Many consumer groups are pressuring the Food & Drug Administration (FDA) to establish guidelines on allowable levels of arsenic in rice. At present, there are no guidelines established for how much is safe in food. In a statement released by the FDA in September 2012, 200 different rice products were tested and showed harmful levels of inorganic arsenic. Samples included short and long-grain rice, cereals, drinks and rice cakes (FDA urged to set standards for arsenic in rice, 2012) (Goodman, 2012).
How does arsenic get into the rice?
Because rice is grown in water on the ground, arsenic is soaked up through the roots of the plant and stored in the grains. Arsenic is naturally found in soil, water and air and can also be found in fruits and vegetables. Studies performed by the Consumers Union found higher levels in brown rice (80% more inorganic arsenic) over white rice. It is higher in brown rice because arsenic is accumulated in the grain’s outer layers whereas in white rice the outer layer is removed. White basmati rice from California, India and Pakistan plus sushi rice from the U.S. have much lower arsenic levels than basmati brown rice from those same areas (Shea, 2014).
How does this affect the consumer?
“Eating one serving of rice at the highest arsenic levels could expose a person to more arsenic than the EPA allows in drinking water” (Goodman, 2012). High exposure over a long period of time could lead to bladder, lung and skin cancers, heart disease and may result in learning disabilities and low IQ in children (Goodman, 2012).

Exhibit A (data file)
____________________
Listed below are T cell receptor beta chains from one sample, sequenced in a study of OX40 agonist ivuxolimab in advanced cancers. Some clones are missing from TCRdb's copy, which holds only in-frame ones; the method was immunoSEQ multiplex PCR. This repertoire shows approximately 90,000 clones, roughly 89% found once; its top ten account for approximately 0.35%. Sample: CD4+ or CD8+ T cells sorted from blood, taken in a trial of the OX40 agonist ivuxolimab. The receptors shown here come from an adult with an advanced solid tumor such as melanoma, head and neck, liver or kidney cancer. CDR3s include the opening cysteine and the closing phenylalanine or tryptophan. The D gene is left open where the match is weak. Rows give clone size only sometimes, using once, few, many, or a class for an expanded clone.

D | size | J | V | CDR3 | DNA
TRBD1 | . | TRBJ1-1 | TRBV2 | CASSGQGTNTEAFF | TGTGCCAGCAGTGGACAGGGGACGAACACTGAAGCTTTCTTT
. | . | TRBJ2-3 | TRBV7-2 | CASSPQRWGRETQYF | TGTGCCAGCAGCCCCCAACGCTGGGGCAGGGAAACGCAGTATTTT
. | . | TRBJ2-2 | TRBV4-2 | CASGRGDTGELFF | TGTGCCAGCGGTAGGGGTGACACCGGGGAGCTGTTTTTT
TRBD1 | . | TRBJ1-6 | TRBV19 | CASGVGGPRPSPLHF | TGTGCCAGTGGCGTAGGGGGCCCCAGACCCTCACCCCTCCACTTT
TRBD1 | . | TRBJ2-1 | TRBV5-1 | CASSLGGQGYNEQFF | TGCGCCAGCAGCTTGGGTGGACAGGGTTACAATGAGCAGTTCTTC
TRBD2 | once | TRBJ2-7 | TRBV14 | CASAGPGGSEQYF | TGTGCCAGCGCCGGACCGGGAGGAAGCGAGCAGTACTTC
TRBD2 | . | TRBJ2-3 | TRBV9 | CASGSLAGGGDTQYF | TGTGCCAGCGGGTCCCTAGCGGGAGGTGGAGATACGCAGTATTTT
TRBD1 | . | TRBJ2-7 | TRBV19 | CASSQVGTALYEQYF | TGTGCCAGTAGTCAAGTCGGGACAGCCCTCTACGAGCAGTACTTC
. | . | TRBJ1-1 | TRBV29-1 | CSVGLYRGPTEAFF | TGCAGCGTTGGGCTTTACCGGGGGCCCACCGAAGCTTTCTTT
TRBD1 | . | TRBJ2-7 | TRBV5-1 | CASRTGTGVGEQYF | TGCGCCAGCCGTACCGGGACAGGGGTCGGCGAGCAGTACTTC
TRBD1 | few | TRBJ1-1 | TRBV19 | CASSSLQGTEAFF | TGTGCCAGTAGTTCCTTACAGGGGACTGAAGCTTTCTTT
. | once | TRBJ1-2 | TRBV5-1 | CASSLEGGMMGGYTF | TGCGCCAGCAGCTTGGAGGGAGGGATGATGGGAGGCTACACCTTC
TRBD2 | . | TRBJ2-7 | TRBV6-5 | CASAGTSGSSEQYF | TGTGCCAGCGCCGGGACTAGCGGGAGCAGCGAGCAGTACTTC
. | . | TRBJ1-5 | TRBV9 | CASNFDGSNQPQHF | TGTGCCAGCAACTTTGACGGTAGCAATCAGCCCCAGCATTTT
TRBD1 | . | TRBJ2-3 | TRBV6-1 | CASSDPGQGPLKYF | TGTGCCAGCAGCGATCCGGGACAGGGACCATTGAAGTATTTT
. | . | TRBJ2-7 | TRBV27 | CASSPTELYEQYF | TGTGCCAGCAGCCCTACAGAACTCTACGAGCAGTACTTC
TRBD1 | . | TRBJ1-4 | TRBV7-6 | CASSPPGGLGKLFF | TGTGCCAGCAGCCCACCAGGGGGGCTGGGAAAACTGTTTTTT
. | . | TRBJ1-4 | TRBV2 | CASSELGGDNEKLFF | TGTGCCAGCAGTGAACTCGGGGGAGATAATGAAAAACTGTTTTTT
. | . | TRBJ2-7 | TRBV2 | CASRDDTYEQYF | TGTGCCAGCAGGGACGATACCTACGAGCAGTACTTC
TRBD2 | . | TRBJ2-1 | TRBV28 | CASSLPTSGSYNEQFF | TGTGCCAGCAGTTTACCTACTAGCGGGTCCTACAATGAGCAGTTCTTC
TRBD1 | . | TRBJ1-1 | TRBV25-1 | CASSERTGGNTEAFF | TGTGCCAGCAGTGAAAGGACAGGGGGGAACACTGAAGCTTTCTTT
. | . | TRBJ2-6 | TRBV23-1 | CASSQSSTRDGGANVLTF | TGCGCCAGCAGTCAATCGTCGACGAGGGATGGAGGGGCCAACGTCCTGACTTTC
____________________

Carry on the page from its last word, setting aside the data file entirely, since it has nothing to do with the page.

Tips to reduce your exposure
The Environmental Working Group (EWG) has put out some tips to help minimize your exposure to arsenic in rice. Do not rely on product labels that organic rice is safer. Rice grown organically have fewer pesticides, but still have the same levels of arsenic.
- Limit rice consumption by using quinoa, barley, grits/polenta, millet, couscous or bulgur wheat.
- Cook rice in plenty of water. Because white rice may turn mushy, you can reduce your exposure by rinsing the rice before cooking it (reduces exposure by 30%). If you use brown rice, boil it in water like you would prepare pasta.
- Change cereals such Rice Krispies to toasted oats or puffed corn.
- Limit the use of products that have rice syrup as a sweetener (snack food and nutritional bars). May be hidden on the label as a “natural” sweetener.
- If you have well water, have it tested by our local health department. You can also visit the EWG’s Tap Water Database to see if arsenic has been detected where you live.
For Your Children
- Switch to non-rice cereals for babies.
- Tests have found traces of arsenic in apple, grape, pear and some juice blends so limit the amount of juice your child consumes daily; maximum amounts ½ cup to 1 cup.
- Avoid products that have brown rice syrup as a sweetener.
- Do not use rice milk as a substitute for cow’s milk.
To read more on this topic, click on the following links:
FDA urged to set standards for arsenic in rice. (2012, September 19). Retrieved September 21, 2012, from Fox News: http://www.foxnews.com/health/2012/09/19/fda-urged-to-set-standards-for-arsenic-in-rice/prin
Shea, M. (2014). Yahoo Health, “Arsenic in rice: 11 facts you need to know”. Retrieved November 26, 2014, from: https://www.yahoo.com/health/we-first-heard-the-bad-news-in-2012-rice-contains-103047447432.html
Jaslow, R. (2013). CBS News, “FDA: Arsenic in rice won’t harm health immediately, but long-term risk unclear”. Retrieved September 7, 2013, from, http://www.cbsnews.com/8301-204_162-57601778/fda-arsenic-in-rice-wont-harm-health-immediately-but-long-term-risk-unclear/
Goodman, B. (2012, September 19). Arsenic found in rich at high levels. Retrieved September 21, 2012, from MedicineNet.com: http://www.medicinenet.com/script/main/art.asp?articlekey=163143
Lunder, S. (2012). Enviroblog. “Getting arsenic out of your (and your kids’) diet”, Retrieved October 8, 2012, from: http://www.enviroblog.org/2012/09/getting-arsenic-out-of-your-and-your-kids-diet.html?